January 29, 2014—Using a balloon-assisted colonoscope for colon cancer screening may be effective in increasing polyp and adenoma (a potentially pre-cancerous type of polyp) detection rates, according to study results presented by
Seth A. Gross, MD, director of endoscopy at Tisch Hospital, NYU Langone Medical Center, at the 2013 American College of Gastroenterology Annual Scientific Meeting in San Diego.
“During a screening colonoscopy, a physician uses a thin, flexible scope to view the inside of the colon and detect and remove any potentially pre-cancerous growths, or polyps,” Dr. Gross explained. While several tests are available for colon cancer screening, a colonoscopy is considered the most comprehensive because it allows for examination of the entire colon as well as both the detection and removal of polyps during the same procedure. “In addition, a colonoscopy is considered a preventive test, because when we remove a potentially pre-cancerous polyp, we prevent that colon cancer from developing,” he said.
Because no test, including colonoscopy, is perfect, Dr. Gross and other gastroenterologists have been working to optimize adenoma detection rates and other quality measures with this procedure. One way to do this is to ensure that physicians performing colonoscopies are trained and focused on meeting designated national quality metrics, such as withdrawal time, cecal intubation, and adenoma detection rates.
“Another important approach to increasing our ability to detect polyps is to pursue innovative technologies and methods to enhance our ability to view the colon during a colonoscopy exam,” said Dr. Gross. One new technology under study is a balloon-assisted colonoscope. This new modality involves fitting a traditional colonoscope with an integrated and reusable balloon. When the scope reaches the cecum (end of the colon), the balloon is inflated, and withdrawal of the scope begins. As the scope is withdrawn, the balloon acts to flatten or smooth out folds on the inside wall of the colon, allowing potentially hidden polyps to be better visualized.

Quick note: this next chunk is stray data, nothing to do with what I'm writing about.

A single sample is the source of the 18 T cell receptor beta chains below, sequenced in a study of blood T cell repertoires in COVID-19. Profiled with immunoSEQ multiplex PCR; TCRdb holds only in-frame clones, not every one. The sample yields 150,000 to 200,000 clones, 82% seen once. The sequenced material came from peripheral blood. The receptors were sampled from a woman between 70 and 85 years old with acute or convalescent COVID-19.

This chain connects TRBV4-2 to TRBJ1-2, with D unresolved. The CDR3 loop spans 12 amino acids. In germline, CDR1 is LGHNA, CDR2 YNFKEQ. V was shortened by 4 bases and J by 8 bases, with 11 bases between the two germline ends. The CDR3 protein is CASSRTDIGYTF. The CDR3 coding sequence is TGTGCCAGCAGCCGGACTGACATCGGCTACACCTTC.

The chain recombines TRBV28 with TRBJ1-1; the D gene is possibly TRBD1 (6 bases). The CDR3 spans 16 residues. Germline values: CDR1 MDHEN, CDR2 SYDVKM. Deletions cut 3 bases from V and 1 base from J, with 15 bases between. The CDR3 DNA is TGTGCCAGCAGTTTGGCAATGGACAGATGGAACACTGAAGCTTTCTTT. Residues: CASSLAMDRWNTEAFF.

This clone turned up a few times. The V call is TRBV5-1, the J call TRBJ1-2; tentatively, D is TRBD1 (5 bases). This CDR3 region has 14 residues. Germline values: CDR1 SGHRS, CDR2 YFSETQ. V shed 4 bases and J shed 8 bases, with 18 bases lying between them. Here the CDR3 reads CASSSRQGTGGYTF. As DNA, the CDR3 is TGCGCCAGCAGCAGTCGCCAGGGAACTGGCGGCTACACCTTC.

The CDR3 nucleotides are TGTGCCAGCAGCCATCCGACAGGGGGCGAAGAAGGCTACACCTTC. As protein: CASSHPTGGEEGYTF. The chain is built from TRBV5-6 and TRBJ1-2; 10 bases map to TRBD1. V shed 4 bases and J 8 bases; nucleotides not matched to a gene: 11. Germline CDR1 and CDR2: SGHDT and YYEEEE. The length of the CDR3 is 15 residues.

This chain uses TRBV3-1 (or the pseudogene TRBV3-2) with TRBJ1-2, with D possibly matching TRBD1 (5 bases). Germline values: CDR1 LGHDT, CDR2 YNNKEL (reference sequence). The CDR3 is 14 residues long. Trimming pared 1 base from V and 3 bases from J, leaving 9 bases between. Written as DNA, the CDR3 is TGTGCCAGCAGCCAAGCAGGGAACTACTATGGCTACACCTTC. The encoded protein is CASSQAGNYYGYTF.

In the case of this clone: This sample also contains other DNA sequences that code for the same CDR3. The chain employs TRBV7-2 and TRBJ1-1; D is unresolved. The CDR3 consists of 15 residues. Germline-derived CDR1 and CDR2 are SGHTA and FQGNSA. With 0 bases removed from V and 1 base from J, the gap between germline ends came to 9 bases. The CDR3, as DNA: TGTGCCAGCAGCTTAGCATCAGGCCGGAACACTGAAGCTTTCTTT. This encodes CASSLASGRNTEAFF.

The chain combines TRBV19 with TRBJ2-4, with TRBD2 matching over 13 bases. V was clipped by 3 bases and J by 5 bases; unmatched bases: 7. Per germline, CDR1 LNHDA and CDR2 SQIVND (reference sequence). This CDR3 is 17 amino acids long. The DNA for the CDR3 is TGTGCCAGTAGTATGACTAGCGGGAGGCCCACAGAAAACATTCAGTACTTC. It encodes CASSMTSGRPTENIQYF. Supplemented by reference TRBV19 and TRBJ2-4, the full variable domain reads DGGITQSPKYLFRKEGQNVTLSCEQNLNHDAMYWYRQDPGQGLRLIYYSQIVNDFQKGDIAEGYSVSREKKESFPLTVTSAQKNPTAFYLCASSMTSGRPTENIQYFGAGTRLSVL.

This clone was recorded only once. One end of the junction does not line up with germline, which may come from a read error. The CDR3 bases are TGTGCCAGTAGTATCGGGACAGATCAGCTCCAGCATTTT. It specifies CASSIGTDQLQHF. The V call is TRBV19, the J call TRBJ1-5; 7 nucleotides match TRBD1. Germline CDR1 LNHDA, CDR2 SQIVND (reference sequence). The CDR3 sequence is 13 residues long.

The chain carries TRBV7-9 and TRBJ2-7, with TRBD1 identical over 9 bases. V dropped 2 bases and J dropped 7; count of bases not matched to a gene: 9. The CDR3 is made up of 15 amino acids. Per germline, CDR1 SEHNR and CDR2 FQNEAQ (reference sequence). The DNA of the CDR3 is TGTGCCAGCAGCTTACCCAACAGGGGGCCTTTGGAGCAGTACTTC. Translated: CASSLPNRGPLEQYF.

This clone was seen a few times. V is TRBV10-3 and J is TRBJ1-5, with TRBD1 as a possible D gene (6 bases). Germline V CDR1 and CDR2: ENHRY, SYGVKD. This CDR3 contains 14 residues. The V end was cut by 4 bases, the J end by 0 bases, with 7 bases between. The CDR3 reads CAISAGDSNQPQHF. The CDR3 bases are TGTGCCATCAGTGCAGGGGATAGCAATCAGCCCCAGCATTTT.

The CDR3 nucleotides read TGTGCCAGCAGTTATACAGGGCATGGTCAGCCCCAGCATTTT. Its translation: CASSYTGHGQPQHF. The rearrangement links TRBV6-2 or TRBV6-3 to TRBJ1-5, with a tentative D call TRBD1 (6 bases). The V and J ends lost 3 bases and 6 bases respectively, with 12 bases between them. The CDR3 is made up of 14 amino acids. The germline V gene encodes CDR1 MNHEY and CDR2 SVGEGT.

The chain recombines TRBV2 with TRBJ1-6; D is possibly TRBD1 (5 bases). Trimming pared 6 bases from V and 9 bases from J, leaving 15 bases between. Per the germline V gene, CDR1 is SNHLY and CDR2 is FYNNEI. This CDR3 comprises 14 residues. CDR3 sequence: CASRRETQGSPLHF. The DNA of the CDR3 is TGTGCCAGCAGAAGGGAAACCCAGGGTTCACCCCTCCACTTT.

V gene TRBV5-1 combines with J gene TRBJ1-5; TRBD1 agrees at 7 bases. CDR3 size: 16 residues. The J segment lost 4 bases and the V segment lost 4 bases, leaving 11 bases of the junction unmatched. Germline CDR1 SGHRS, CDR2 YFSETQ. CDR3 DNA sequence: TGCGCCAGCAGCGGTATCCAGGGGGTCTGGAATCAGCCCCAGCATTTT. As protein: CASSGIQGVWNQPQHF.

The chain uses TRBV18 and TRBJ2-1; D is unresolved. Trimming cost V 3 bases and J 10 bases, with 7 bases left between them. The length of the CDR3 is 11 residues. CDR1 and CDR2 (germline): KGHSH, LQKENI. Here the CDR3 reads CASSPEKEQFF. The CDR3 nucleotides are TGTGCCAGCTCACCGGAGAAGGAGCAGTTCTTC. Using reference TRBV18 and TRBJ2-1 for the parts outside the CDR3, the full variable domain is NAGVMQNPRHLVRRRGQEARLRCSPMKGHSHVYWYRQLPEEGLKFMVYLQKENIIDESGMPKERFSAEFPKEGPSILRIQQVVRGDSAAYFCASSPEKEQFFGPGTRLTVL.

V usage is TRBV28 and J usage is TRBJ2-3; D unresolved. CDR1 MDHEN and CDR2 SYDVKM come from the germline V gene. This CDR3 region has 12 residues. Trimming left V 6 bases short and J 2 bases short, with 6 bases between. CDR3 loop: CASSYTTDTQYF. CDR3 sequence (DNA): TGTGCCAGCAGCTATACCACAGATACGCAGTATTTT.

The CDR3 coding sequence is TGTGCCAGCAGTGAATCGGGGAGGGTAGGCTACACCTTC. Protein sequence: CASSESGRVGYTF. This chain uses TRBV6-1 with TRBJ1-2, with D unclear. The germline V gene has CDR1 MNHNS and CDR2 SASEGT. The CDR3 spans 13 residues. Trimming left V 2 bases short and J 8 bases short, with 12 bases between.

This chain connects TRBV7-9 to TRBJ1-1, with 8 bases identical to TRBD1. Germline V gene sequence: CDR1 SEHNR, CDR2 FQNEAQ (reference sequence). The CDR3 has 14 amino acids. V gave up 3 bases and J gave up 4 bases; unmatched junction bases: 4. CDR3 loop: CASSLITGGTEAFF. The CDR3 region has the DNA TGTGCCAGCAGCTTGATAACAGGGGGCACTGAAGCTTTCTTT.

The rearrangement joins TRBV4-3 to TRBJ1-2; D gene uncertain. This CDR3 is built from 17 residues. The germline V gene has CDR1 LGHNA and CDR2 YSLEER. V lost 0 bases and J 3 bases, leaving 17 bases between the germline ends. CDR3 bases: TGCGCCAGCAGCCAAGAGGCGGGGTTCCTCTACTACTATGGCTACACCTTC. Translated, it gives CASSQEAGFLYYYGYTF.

In a recent multicenter tandem study, Dr. Gross and colleagues compared balloon-assisted colonoscopy with traditional colonoscopy. In one group of patients, the balloon-assisted colonoscopy was done first and was followed by traditional colonoscopy. In a second group, the traditional colonoscopy was done first and was followed by the balloon procedure. The researchers evaluated several quality endpoints, including polyp and adenoma detection rates.
“Overall, we found improved polyp and adenoma detection rates with the balloon-assisted colonoscopy. More studies are needed, but this new technology appears promising for increasing our ability to visualize and remove more adenomas,” Dr. Gross concluded.
The balloon-assisted colonoscope [G-Eye] is approved in Europe, and is being considered for approval by the U.S. Food and Drug Administration. Other recent innovations designed to enhance colonoscopy imaging include Third-Eye Retroscope, Endocuff, and Full-Spectrum Endoscopy (FUSE) technologies.